“Wie zoet is krijgt lekkers…” a.k.a. How candy and exotic delicacies are use to display racial stereotypes

The folkloric figure of Black Pete is a racist stereotype; a prolongation of a long history of blackface. As the folktale goes, mid November St. Nicolas and his group of helpers, called 'Pieten' arrived in The Netherlands. They will return to Spain after December 5th. During this period, I will post daily on the subject matter of the 'racist character of Black Pete'. Each post will show, deny, neglect, protest, present, discuss or challenge an aspect of this racist character. Black Pete must go!

“Black Pete. I just watched the eight-o-clock news and have seen that all problems in The Netherlands are solved, since we get bright yellow CheesePetes and Stroopwafel(Syrup waffle)Petes . To me it would make a lot of sense to name the traditional [meaning: Black] Petes from now on ChocolatePetes and LicoricePetes. That, maybe, ends the discussion. — Huub Berensen, Luzern.”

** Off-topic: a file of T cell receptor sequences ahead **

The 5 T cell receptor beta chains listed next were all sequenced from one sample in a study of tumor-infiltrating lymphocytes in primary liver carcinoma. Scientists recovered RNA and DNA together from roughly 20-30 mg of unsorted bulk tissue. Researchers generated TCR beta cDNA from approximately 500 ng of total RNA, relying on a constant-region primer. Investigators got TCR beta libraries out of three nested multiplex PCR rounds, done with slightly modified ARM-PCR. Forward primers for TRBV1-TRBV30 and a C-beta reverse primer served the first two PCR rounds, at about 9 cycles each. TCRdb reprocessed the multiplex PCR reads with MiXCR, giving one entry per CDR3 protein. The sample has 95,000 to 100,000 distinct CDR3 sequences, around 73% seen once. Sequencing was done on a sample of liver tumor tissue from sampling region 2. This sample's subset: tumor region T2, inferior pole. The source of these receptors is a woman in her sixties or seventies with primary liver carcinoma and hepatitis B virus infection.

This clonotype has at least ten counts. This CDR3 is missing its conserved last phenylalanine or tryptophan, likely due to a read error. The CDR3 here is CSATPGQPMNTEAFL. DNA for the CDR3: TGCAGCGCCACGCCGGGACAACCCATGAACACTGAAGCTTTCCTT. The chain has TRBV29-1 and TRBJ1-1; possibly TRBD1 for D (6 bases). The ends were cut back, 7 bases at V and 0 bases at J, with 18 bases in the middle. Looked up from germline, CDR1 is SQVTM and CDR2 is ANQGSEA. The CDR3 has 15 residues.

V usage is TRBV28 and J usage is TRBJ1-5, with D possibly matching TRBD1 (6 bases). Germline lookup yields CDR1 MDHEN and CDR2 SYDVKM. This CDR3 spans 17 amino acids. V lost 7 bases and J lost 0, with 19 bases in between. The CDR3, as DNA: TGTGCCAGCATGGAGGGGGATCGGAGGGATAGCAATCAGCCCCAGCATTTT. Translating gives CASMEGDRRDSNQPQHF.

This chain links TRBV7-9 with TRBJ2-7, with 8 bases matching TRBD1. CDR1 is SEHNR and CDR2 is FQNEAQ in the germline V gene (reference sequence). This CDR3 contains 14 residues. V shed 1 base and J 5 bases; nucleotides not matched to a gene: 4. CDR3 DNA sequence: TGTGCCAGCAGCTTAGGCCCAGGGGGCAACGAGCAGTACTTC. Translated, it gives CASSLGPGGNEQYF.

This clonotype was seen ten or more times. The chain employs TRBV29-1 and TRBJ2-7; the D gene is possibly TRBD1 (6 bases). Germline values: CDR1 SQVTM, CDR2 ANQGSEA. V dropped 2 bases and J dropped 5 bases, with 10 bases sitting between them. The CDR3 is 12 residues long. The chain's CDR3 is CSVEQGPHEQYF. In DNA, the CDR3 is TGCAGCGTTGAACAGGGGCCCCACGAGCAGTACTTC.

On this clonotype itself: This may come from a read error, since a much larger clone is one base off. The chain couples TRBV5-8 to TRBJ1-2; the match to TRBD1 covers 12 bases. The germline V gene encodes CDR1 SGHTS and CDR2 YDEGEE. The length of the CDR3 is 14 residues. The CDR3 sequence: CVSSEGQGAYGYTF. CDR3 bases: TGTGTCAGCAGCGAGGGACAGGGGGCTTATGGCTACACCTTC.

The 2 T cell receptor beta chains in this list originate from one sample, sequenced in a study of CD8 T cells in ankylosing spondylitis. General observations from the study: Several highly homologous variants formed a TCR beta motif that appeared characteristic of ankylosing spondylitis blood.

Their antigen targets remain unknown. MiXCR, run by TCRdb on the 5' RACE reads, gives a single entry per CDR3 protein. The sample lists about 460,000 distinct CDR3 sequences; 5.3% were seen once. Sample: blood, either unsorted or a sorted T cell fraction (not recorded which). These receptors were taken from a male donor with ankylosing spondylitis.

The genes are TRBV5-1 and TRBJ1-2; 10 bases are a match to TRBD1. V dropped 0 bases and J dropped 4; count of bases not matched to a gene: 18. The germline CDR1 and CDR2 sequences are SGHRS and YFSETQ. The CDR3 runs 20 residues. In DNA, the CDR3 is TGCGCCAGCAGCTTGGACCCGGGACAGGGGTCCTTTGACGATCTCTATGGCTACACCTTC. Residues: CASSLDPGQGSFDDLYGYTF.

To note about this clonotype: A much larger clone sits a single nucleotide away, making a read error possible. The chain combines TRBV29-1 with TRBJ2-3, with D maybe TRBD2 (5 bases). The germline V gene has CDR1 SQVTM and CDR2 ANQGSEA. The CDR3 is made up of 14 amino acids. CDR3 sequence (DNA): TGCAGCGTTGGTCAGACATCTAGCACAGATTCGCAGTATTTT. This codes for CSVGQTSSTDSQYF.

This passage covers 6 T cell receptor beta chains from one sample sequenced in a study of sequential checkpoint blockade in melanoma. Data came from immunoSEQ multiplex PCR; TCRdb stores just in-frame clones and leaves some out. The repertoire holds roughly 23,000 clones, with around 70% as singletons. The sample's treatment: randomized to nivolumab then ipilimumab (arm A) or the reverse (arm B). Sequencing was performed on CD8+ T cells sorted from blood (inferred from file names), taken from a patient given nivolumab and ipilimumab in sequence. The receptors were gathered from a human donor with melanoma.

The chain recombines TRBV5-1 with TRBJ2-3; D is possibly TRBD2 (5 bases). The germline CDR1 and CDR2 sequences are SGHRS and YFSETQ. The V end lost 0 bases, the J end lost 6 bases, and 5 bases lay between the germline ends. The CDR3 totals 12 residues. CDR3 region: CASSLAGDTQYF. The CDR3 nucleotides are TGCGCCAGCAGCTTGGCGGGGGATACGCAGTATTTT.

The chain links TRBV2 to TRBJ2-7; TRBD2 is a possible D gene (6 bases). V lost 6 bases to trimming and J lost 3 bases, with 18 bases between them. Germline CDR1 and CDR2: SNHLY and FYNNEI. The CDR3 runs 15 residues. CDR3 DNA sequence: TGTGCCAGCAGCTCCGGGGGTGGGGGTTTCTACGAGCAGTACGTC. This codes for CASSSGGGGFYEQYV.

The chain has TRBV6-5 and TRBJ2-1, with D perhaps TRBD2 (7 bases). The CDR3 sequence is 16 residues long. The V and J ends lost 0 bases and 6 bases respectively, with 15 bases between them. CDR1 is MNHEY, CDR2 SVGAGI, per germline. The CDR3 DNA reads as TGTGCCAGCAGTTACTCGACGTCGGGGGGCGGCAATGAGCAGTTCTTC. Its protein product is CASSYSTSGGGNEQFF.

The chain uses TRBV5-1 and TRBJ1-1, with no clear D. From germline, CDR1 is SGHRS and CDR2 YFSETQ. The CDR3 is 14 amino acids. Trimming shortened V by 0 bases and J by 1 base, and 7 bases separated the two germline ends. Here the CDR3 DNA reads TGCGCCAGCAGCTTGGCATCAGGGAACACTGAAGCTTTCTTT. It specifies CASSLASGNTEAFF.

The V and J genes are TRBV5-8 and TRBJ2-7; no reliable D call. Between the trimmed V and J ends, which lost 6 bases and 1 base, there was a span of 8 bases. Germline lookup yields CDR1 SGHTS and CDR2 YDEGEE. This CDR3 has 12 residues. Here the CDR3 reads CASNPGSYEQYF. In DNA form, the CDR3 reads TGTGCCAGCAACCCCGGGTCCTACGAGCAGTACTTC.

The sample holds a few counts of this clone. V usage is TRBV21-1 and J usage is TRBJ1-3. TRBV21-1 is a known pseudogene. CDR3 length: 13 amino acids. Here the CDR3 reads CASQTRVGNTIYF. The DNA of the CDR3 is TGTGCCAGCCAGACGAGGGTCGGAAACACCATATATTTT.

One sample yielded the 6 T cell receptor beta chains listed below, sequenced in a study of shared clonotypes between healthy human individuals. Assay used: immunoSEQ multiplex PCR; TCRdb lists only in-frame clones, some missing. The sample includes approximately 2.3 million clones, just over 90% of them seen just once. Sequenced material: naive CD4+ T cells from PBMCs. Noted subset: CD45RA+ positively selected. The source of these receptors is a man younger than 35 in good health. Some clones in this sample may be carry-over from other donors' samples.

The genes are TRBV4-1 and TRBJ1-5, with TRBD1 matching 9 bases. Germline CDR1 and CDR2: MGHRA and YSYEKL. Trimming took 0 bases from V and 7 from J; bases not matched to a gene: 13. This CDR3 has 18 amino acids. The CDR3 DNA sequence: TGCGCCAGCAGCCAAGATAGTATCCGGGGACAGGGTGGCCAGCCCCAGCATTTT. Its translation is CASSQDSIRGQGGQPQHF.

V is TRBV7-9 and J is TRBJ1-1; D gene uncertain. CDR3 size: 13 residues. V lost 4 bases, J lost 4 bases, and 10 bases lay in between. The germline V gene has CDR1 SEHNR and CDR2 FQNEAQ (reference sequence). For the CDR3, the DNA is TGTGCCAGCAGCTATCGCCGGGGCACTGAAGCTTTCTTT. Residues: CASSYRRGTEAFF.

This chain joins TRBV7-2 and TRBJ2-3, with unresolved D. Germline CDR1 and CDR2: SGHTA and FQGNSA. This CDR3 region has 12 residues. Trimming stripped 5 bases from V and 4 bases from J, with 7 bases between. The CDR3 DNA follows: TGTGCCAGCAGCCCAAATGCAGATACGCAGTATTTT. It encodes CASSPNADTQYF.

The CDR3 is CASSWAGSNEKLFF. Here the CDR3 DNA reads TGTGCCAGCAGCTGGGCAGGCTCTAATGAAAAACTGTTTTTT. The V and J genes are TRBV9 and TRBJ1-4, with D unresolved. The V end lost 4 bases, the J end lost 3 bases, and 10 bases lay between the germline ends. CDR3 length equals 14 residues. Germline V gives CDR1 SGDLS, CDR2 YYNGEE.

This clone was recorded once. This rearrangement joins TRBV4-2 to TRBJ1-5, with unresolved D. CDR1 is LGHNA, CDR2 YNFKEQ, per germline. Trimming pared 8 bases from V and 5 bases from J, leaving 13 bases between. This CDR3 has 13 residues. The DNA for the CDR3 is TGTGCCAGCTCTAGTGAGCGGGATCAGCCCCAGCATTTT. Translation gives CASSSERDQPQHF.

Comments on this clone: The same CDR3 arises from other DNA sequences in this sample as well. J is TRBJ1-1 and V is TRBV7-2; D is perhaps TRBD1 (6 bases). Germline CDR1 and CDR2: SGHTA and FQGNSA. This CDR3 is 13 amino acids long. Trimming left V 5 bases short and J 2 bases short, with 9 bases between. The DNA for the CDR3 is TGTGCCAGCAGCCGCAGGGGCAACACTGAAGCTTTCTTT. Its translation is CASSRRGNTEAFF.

St Nicolaas brings sugary treats with him, specifically speculaas (ginger cookies), pepernoten, chocolate, sweets and tangerines. Black characters have been displayed for many years on advertisements and packaging of exotic foods and delicacies. The illustrations of heads, silhouettes, bodies and clothes have been used as symbols to brand these commodities (chocolate, coffee, sugar) from the colonies to the Western world. Or the peculiar color of the candy (liquorice) became the spark to show the racial stereotypes.

In this visual article, you can find an anthology of food, candy and delicacies that use black stereotypes, starting with Black Pete.